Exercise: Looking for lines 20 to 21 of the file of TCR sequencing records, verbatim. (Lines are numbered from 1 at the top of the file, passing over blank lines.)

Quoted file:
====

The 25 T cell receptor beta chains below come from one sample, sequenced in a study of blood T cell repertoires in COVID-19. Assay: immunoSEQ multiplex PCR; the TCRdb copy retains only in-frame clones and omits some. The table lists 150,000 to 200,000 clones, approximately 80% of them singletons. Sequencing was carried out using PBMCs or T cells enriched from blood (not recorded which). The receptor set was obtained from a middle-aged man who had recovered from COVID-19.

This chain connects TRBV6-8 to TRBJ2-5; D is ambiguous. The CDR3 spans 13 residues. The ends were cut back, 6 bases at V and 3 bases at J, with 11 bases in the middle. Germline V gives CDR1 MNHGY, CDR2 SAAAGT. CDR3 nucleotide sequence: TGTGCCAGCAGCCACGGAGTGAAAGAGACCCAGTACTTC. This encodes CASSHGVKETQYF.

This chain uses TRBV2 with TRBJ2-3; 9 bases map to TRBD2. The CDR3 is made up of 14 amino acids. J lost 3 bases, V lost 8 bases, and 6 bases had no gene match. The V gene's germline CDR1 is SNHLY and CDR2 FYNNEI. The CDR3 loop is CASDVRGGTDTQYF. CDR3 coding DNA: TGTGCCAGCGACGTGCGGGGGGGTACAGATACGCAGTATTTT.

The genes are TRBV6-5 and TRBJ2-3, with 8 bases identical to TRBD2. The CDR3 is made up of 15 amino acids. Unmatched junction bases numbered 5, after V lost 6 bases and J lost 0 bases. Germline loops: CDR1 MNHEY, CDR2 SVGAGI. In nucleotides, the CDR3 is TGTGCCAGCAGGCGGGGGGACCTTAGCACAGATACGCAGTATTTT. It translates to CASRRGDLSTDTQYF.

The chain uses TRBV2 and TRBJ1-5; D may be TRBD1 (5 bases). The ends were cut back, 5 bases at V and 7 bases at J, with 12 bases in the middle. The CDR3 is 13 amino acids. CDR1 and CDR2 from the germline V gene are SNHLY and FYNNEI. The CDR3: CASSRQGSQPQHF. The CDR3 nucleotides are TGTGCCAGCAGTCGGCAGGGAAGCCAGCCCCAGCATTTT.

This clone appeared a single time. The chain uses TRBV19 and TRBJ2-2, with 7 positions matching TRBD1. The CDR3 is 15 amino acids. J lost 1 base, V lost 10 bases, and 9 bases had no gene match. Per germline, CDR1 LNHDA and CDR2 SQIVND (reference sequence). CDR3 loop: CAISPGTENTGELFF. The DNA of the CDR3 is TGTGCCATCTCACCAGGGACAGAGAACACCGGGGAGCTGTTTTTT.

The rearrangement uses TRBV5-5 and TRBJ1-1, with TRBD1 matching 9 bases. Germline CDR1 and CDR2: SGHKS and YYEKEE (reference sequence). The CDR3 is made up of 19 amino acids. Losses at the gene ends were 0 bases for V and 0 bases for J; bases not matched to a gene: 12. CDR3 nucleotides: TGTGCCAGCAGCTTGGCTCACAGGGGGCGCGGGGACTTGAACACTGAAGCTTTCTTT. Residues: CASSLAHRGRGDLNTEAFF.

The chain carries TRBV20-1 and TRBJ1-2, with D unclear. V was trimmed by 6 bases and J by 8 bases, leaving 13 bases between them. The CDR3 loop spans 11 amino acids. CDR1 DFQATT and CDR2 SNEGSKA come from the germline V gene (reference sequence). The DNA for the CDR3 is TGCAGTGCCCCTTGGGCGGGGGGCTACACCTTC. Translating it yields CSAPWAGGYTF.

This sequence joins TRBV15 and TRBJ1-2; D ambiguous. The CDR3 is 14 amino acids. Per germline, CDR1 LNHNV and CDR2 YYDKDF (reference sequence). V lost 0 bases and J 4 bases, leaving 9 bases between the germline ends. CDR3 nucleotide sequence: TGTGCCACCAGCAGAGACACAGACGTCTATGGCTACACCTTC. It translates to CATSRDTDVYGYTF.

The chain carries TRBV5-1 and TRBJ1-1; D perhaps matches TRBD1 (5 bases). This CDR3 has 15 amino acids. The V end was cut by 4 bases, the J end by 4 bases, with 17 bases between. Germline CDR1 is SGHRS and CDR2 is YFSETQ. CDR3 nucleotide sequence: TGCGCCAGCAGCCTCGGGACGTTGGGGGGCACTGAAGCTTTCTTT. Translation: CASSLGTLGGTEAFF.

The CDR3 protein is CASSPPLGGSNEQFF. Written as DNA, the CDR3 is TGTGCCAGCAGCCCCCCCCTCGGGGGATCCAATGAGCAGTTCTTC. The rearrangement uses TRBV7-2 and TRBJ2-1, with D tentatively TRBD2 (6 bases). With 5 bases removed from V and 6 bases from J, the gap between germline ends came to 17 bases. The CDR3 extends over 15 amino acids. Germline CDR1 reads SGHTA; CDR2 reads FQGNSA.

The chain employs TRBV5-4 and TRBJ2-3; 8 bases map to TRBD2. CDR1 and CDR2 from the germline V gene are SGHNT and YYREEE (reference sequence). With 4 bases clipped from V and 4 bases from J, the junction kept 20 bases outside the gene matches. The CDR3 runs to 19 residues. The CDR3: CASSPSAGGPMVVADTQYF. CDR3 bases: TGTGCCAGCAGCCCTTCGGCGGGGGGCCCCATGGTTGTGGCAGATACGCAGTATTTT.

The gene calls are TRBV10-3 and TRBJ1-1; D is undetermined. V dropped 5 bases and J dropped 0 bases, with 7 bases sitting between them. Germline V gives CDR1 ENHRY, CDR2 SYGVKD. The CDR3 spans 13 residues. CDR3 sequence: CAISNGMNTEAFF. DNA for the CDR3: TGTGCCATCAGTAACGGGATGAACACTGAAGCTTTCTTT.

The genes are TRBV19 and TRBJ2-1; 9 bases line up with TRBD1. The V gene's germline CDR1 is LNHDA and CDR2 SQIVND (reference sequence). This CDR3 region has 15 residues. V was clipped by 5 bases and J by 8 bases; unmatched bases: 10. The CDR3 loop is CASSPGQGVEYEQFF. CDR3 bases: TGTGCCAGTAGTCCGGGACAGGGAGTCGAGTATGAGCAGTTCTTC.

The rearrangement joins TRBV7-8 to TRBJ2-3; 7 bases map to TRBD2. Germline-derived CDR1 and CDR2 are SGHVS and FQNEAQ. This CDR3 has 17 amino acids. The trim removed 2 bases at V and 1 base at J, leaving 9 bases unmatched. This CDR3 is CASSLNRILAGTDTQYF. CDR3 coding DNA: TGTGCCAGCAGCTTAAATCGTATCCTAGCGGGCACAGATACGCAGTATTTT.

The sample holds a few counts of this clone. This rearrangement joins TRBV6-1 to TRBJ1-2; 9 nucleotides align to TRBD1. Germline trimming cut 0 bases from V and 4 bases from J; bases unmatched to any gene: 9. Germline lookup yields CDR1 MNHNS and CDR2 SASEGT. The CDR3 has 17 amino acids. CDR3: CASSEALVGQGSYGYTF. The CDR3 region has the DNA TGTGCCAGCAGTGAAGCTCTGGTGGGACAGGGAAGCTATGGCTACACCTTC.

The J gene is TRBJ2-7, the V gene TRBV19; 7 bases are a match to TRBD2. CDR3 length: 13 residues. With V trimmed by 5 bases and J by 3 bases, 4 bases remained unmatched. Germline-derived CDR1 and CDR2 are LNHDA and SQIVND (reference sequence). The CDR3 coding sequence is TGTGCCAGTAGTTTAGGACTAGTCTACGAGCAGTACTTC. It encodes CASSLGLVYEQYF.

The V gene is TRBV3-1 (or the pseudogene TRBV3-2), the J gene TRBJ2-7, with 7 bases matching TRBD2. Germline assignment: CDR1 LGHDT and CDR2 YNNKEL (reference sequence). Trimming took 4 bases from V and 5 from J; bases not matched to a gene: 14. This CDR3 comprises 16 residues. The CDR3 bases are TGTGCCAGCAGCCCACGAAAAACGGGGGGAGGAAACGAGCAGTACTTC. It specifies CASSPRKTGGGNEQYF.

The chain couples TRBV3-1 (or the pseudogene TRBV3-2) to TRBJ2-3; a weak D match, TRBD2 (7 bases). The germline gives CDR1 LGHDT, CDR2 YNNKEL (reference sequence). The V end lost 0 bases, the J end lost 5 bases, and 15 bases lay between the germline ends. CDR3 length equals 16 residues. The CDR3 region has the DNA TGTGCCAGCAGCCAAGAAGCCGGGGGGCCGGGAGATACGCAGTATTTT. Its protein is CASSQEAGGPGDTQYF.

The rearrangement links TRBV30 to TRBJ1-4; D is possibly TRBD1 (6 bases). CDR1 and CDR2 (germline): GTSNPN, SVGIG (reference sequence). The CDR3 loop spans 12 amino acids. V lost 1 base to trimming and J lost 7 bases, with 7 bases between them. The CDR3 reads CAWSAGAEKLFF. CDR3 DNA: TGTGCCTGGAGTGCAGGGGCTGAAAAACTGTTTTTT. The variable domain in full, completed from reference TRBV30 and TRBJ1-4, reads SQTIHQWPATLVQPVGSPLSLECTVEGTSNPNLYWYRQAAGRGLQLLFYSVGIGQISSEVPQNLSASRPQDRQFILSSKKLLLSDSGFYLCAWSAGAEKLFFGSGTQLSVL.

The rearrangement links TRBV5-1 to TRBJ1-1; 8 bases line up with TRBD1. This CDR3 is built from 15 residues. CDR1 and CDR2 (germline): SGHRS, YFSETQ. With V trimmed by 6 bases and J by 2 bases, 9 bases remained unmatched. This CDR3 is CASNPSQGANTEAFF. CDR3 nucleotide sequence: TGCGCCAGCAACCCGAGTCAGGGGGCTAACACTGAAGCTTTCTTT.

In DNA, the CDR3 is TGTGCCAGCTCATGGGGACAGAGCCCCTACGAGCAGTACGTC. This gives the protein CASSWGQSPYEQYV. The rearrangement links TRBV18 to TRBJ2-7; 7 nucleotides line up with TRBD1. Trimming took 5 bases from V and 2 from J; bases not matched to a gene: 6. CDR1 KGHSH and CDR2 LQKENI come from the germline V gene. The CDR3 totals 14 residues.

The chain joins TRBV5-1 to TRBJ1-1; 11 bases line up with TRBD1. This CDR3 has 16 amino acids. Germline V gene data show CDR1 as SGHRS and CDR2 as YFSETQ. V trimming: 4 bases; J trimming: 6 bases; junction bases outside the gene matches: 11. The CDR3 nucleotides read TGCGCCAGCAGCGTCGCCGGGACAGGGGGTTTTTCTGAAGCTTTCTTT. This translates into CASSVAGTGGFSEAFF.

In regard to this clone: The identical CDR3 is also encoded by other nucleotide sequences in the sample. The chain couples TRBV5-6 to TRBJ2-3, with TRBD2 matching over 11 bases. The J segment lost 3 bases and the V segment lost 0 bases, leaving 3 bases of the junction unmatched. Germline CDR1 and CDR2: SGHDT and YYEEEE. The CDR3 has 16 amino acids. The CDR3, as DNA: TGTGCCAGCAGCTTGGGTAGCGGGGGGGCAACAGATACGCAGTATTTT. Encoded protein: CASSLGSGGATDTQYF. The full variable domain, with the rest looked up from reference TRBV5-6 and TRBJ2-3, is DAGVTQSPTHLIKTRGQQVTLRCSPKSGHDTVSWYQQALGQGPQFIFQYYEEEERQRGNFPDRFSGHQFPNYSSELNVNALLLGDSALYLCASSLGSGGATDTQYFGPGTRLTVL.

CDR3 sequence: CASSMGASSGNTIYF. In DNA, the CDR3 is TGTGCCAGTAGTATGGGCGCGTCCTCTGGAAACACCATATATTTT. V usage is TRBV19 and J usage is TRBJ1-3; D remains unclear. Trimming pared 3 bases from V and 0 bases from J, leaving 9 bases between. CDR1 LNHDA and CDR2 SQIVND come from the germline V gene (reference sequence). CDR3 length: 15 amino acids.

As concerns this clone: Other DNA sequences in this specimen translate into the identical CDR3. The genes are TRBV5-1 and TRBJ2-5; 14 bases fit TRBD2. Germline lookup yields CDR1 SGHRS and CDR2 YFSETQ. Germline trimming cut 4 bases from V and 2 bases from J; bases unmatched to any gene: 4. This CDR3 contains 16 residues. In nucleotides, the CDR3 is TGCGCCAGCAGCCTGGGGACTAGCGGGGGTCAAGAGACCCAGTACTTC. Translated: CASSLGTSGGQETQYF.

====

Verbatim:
The rearrangement links TRBV30 to TRBJ1-4; D is possibly TRBD1 (6 bases). CDR1 and CDR2 (germline): GTSNPN, SVGIG (reference sequence). The CDR3 loop spans 12 amino acids. V lost 1 base to trimming and J lost 7 bases, with 7 bases between them. The CDR3 reads CAWSAGAEKLFF. CDR3 DNA: TGTGCCTGGAGTGCAGGGGCTGAAAAACTGTTTTTT. The variable domain in full, completed from reference TRBV30 and TRBJ1-4, reads SQTIHQWPATLVQPVGSPLSLECTVEGTSNPNLYWYRQAAGRGLQLLFYSVGIGQISSEVPQNLSASRPQDRQFILSSKKLLLSDSGFYLCAWSAGAEKLFFGSGTQLSVL.

The rearrangement links TRBV5-1 to TRBJ1-1; 8 bases line up with TRBD1. This CDR3 is built from 15 residues. CDR1 and CDR2 (germline): SGHRS, YFSETQ. With V trimmed by 6 bases and J by 2 bases, 9 bases remained unmatched. This CDR3 is CASNPSQGANTEAFF. CDR3 nucleotide sequence: TGCGCCAGCAACCCGAGTCAGGGGGCTAACACTGAAGCTTTCTTT.